The Mead Spiral 100 College-Ruled Notebook.
BY ZACH MILLER
Releasing the same month as the iPad 2, Mead has taken a big risk with its new 100 Notebook series. Built around a minimal feature set and a low price point, the company is banking that the robust word-processing capabilities and ultraportable design will offer an appealing alternative to the latest tablets and netbooks. Buzz about the Mead 100 has been circulating in the tech blogosphere for months, but with such high expectations, can the notebook deliver?
Design and Build
At first blush it is difficult to classify the Mead 100. Its 8.5" X 11" size aligns it with 11" netbooks, but its surprisingly minimal weight (8 oz) positions it closer to the class of tablet devices such as the iPad 2 and the Samsung Galaxy Tab. After spending some time with it, we felt comfortable calling the Mead 100 an ultraportable notebook. The Mead 100 comes equipped with an embossed cardboard cover available in a variety of colors and patterns. In a nod towards its younger and perhaps more tech-savvy users, many of the designs feature kittens, sports stars, or dolphins leaping across the planet Saturn. Although smooth and shiny, the cover felt cheap to the touch and displayed a notable amount of flex. It remains to be seen how it will fare under heavy use.
An ultraportable device this light does not come without sacrifices, and Mead has opted for the unusual choice of not including a keyboard. Instead, its operated entirely by a stylus. Some of our testers found the use of the stylus as a control device refreshing and quick, but others struggled with punctuation and poor handwriting. Disappointingly, the stylus is not included with the purchase of the notebook, although the company was quick to point out that many third party styli are available at retail locations where the notebook is sold. (See our reviews of the BIC Round Stic Ball Pen and the super-fast Pilot G2 Retractable Ink Roller).
Graphics and Performance
At its core, the Mead 100 is equipped with a metal spiral binding and 100 pages of chemically pulped memory, partitioned into standard college rule. Although we found 100 pages suitable for typical use, business and power users should consider upgrading to the Mead 150.
We were impressed by the boot time of the Mead 100, and on our test model startup was literally as fast as opening up the cover, although we did find that subsequent performance lagged as users struggled to find their last page of writing.
The display is a bleached white post-recycled paper, which isn’t as bright and welcoming to the eye as higher end acid-free displays, but is acceptable for everyday use. Some users reported performance issues in low-light conditions. The tablet can be held vertically or horizontally, and receives high marks for producing a noticeable lack of heat or fan noise, even after many hours of use.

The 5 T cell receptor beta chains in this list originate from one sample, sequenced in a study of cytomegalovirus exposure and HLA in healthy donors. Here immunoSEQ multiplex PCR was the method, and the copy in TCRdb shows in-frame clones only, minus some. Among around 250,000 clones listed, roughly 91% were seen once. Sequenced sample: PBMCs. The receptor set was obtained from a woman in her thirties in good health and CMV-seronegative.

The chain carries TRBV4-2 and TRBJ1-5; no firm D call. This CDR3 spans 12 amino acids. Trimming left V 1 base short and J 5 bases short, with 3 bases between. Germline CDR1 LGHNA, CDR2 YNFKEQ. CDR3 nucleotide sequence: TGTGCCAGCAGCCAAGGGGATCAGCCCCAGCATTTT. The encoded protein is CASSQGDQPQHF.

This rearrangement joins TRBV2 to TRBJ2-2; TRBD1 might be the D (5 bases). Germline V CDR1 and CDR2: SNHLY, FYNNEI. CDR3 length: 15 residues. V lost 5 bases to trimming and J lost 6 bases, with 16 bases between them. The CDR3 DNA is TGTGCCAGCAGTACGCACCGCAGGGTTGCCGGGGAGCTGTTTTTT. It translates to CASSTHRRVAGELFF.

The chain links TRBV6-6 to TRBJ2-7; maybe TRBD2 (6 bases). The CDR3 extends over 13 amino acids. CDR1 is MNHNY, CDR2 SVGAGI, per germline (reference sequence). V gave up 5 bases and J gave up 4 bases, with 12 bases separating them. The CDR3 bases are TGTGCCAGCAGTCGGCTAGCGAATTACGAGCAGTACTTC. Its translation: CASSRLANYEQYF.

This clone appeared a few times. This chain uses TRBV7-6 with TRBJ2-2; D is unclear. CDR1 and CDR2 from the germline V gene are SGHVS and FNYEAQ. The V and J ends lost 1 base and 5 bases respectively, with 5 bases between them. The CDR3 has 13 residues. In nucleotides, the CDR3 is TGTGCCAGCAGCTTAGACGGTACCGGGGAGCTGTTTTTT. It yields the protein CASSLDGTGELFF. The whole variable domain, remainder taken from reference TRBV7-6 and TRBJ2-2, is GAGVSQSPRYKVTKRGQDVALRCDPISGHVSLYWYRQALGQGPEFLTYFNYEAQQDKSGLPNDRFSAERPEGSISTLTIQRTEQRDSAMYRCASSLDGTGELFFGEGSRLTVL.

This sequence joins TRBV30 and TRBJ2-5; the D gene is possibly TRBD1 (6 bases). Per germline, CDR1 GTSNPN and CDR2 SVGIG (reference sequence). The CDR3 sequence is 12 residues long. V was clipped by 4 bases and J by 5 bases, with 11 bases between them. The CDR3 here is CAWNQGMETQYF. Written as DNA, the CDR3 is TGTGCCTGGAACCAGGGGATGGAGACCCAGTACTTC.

Perhaps the most impressive feature of the Mead is its battery life—we used the Mead for eleven hours without a drop in performance or indication of a low battery, although the stylus does become uncomfortable during such long stints.
Graphics capabilities in the Mead 100 are largely dependent on the user’s ability to draw, here however some users found the college rule pesky. Music and video capabilities are also a non-starter, although one of our testers was able to program a workaround in the GUI by drawing a stick figure repeatedly and flipping rapidly through the pages. Still, those looking for music and video editing capabilities will need to go elsewhere.
Notes and Verdict
Shipping without an instruction manual limits the Mead 100’s appeal to a subset of tech-savvy first-adopters. We were disappointed with the lack of included stylus and this may be a deterrent to users looking for the convenience of a plug and play experience. The Mead also does not include backup features with its notebook, and users looking to archive data may need to purchase a second notebook and copy pages manually with the stylus—a time consuming prospect.
Our overall feeling about the Mead 100 is that this is a first foray into new technology that has yet to reach its full potential. However, we are encouraged that Mead seems committed to its line, as last week it announced an agreement with Pee-Chee to build external memory folders.
Even with its shortcomings, the Mead 100 is currently the only game in town for those looking for a stripped-down ultraportable notebook with extended battery life at a low price point. Like all bleeding edge technology, though, its reign may be a short one, as the next few months will see the release of the handheld Moleskine Pocket Notebook and the graphics-driven Strathmore 400 Artist Pad.
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